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Chapter 4

Chapter 4 - Classical Conditioning - Mechanisms.docx

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PSYC 2330
Francesco Leri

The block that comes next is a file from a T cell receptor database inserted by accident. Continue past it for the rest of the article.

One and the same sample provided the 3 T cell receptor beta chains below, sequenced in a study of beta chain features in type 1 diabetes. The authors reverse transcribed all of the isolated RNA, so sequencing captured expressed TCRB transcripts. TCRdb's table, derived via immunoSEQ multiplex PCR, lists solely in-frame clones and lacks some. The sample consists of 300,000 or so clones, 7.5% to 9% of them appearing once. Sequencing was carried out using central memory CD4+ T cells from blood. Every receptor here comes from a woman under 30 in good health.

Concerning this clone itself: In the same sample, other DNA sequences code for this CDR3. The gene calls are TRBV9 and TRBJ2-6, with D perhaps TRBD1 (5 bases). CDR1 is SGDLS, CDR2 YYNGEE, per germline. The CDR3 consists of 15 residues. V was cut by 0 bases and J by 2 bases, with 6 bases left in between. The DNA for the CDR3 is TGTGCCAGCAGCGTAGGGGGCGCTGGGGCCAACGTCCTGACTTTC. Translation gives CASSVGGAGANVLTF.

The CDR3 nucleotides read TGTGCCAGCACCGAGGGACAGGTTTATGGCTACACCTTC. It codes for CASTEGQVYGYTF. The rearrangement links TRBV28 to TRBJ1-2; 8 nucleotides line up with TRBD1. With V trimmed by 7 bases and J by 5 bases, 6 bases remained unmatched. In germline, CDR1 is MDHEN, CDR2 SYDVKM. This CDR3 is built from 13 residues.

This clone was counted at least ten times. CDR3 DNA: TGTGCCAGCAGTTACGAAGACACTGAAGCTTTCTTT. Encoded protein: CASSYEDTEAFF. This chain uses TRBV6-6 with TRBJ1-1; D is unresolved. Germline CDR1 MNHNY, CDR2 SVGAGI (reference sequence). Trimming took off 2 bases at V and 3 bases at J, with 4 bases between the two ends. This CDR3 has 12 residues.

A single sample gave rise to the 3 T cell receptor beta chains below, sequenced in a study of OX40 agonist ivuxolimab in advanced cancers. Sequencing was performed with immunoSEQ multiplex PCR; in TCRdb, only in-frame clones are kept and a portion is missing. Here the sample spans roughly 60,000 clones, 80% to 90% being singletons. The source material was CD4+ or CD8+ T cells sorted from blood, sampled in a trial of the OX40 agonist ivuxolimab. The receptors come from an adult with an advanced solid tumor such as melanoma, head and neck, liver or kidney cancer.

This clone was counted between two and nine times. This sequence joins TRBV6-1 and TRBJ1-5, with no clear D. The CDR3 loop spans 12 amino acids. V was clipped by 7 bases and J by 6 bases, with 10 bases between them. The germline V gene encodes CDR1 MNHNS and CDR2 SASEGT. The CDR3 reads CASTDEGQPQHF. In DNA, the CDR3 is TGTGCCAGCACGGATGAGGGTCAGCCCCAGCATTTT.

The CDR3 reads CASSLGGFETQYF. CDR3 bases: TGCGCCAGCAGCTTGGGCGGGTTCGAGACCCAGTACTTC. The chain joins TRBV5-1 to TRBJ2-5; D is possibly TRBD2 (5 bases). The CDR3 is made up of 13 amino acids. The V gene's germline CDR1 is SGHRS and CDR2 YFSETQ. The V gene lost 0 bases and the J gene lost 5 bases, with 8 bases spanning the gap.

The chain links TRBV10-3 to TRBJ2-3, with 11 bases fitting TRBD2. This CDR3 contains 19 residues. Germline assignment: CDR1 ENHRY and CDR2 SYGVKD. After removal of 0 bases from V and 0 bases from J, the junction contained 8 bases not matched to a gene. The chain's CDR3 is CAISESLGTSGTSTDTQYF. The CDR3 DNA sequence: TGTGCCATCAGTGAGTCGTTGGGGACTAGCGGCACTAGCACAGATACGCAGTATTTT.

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Classical Conditioning: Mechanisms What Makes Effective Conditioned and Unconditioned Stimuli? Initial Responses to the Stimuli  To identify the potential CSs and USs you have to look at the responses elicited before conditioning – what it can be used for is relative to the other stimuli in the situation Novelty of Conditioned and Unconditioned Stimuli  Learning is faster if the CS and US are novel, rather than highly familiar. This is called the latent-inhibition effect or CS-preexposure effect. It inhibits or disrupts learning and evidence for this has been found in rats and humans. If this occurs, the CS will not be associated as quickly to the US. Very similar to habituation because both limit processing and attention. o Latent inhibition involves attention and has been implicated in diseases which include deficits in attention – schizophrenia o Latent inhibition is reduced by dopamine receptor agonists (increase release) and enhanced by dopamine receptor antagonists (decrease release of dopamine) o The same thing is the US-preexposure effect which simply states that if the US is highly familiar the subject will develop conditioned responses slower  There is an associative interference mechanism that has been emphasized during analyses – this means that when you are preexposing a subject to the US certain cues may exist that are associated with the US – these cues may then become CSs and may interfere with learning when you begin the subsequent conditioning phase CS and US Intensity and Salience  The more intense the CS and US are the more vigorous the conditioned responding is – learning will occur more rapidly with more salient stimuli (significant or noticeable) – this can be through intensity or by making it more relevant to the biological needs of an organism, also make it more similar to stimuli seen in an animals natural environment. This doesn’t also mean that learning is rapid but also that more aspects of the behaviour become conditioned and learning is not disrupted as easily by increasing the CS-US interval CS-US Relevance, or Belongingness  Extent to which the CS is relevant or belongs with the US  Study involving rats suggested that rats conditioned with sickness learned a stronger aversion to taste than to audiovisual cues, rats conditioned with shock learned a stronger aversion to audiovisual than to taste cues  Studies with cocaine as well have shown some results which indicate visual cues are relevant to learning about biologically significant positive or pleasant events and auditory cues are relevant to learning about negative or aversive events Learning Without an Unconditioned Stimulus  Can occur – two different forms of classical conditioning without a US – higher-order conditioning and sensory preconditioning Higher-order conditioning  How irrational fears often develop  Ex. a lady who develops a fear of crowds (CS) because she was shoved in a crowd (US) because of that she avoided crowds and only went to movies (CS2) during day, one day a crowd came in of students and she was scared (CR) The crowd is the CS1 and the US is being shoved and in the second phase, the crowd exists in the movie theatre but being shoved doesn’t. The CS2 is the movie theatre and can be elicited  Conditioning can operate at different levels as shown by this example – the crowd condition with the shoving is first-order conditioning while the second condition with the movie theatre is second-order conditioning  First-order conditioning CS1 is paired with the US, second-order conditioning the CS1 is paired with the CS2 o Third-order would be CS2 used to condition another stimulus CS3  Number of non-US trials is a factor influencing which conditioning will occur – conditioned inhibition or excitatory second-order conditioning – with few nonreinforced trials, second-order excitatory conditioning will occur o Simultaneous first- and second-order stimuli will develop conditioned inhibition  Very little research CS3 and CS4, etc. but CS2 exists so opens a lot of doors on how we can condition – only requires that the first CS1 be present Sensory Preconditioning  Ex. you associate cinnamon (CS1) and vanilla (CS2) with one another because they are always in desserts, then you get food poisoning (US) off of something containing cinnamon (CS1) and you develop an aversion (CR) to cinnamon but also to vanilla even though the vanilla is not what made you sick  Two-stage process – first is the association between CS1 and CS2 without the US, this association is not usually evident in any behavioural responses because neither has been paired with a US – second stage involves the pairing of CS1 with the aversive US (illness) and a CR (conditioned aversion) develops to CS1 – then when tested with CS2 there will be an aversion  Important because CS2 was never paired with the US What Determines the Nature of the Conditioned Response? The Stimulus-Substitution Model  In this model it is assumed that the CS becomes a substitute for the US and it functions like the US did previously – it is assumed to activate neural circuits previously activated only by the US and elicits responses similar to the US CS pathway US pathway Response Pathway  The solid arrow indicates preexisting neural connections and the dashed arrow indicates neural connections established by conditioning – because of this, the CS comes to elicit responses previously elicited by the US The US as a Determining Factor for the CR  If this is the case, CSs conditioned with different USs should elicit different types of responses  The nature of conditioned response depends on the US  Pigeons drink and eat differently, when they eat they open their mouth and peck rapidly but when they drink then close their beak and lower it into the water and periodically suck o Looked at the different CR to different USs o The CS was illumination of a pecking key for 8 seconds and was paired with either food or water (US) o When food was US the pigeons pecked at the key light as if eating – rapid and beaks open at the moment of contact o When water was the US the CR was pecking movements but slower and was made with the beak closed and swallowing often occurred o The form of the CR often resembled the form of the UR Learning and Homeostasis: A Special Case of Stimulus Substitution  Negative feedback loop – our bodies system for maintaining internal temperature – drop in body temp we engage in reactions to increase it  We are able to anticipate signals that indicate we will get cold and make adjustments in advance to avoid a drop in body temperature – feed forward compensatory adjustments o In this case the CR is the same as the UR but the UR is a compensatory reaction to the physiological disturbance  Conditioned homeostatic responses are extensively studied in how organisms respond to administration of a psychoactive drug o Drugs often cause physiological challenges to homeostasis which trigger unconditioned compensatory responses (UR) – cues that become associated with those challenges can come to activate the compensatory reactions as anticipatory or feed-forward conditioned responses o Administration of a drug is a conditioning trial where the cues related to the administration are paired with the effects of the drugs  Caffeine can be paired with the smell and taste of coffee and those cues can be predictive of the physiological effects of caffeine  Experiment which looked at cocaine users who had never used heroine and used a control group who had never used either – when cocaine cues were presented (buying cocaine, going through the motions of smoking it, listening to experiences about using it) the group who had used cocaine before showed elevated heart rates but they did not show any changes in heart rate when heroine cues were presented. The control group did not show elevations in heart rate in any of the test o The increased heart rate was specific to the cocaine-related stimuli o People with a history of cocaine use reported feelings of craving and withdrawal  Drug related cues activated emotions opposite to the direct effects of cocaine  Environmental cues conditioned by psychoactive drugs can elicit craving emotions related to the drug US – those anticipatory CRs can also be elicited by the initial effects of a drug experience o For drug addicts, the beginning of a buzz or high are typically followed by a substantial additional drug intake and a more intense high o Therefore, the initial small buzz can serve as a CS signaling increased drug intake and can elicit cravings and other drug conditioned reactions o The CS is an internal sensation or introceptive cue o This is why it is hard for drug addicts to use in moderation – the conditioned craving that begins when you use a tiny bit The Conditioning Model of Drug Tolerance  Evidence that tolerance can develop from Pavlovian conditioning of homeostatic compensatory processes, not only pharmacological processes  Assumes that each time you take the drug it is a conditioning trial and uses the idea of learned homeostasis o When you take the drug there are physical changes which disrupt your homeostasis, those changes in turn trigger UR to counteract the disturbance o Through conditioning, stimuli that accompany the drug administration become conditioned to elicit these compensatory adjustments – things around when you do the drug begin to elicit the responses that drugs do (lower body temp, etc.) o The conditioned responses counteract the drug effects so the impact of the drug is reduced  Overdosing can occur when you do drugs in an unfamiliar environment because the cues that counteract the drug effects are missing  Key prediction of this model is that drug tolerance will be reduced if participants receive the drug under novel circumstances or in the absence of the usual drug-predictive cues  Also, various factors (ex. CS preexposure) that amplify the development of conditioned responding will also amplify the development of drug tolerance The CS as a Determinant of the Form of the CR  The form of the CR is also influenced by the nature of the CS, not o